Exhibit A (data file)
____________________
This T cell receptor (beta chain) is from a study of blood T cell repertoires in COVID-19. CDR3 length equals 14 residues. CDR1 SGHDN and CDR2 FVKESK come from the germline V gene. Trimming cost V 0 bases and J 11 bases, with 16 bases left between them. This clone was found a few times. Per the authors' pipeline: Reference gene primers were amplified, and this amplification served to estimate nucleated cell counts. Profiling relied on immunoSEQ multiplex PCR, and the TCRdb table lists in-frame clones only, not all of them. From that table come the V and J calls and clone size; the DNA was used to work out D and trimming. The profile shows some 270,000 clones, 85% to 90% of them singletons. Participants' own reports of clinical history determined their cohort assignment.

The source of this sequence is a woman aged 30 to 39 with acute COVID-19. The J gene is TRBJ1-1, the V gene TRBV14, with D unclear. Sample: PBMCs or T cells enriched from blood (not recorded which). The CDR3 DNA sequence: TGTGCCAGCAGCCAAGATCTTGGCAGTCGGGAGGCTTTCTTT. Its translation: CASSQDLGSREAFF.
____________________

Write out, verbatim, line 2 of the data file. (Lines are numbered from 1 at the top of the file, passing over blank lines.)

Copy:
The source of this sequence is a woman aged 30 to 39 with acute COVID-19. The J gene is TRBJ1-1, the V gene TRBV14, with D unclear. Sample: PBMCs or T cells enriched from blood (not recorded which). The CDR3 DNA sequence: TGTGCCAGCAGCCAAGATCTTGGCAGTCGGGAGGCTTTCTTT. Its translation: CASSQDLGSREAFF.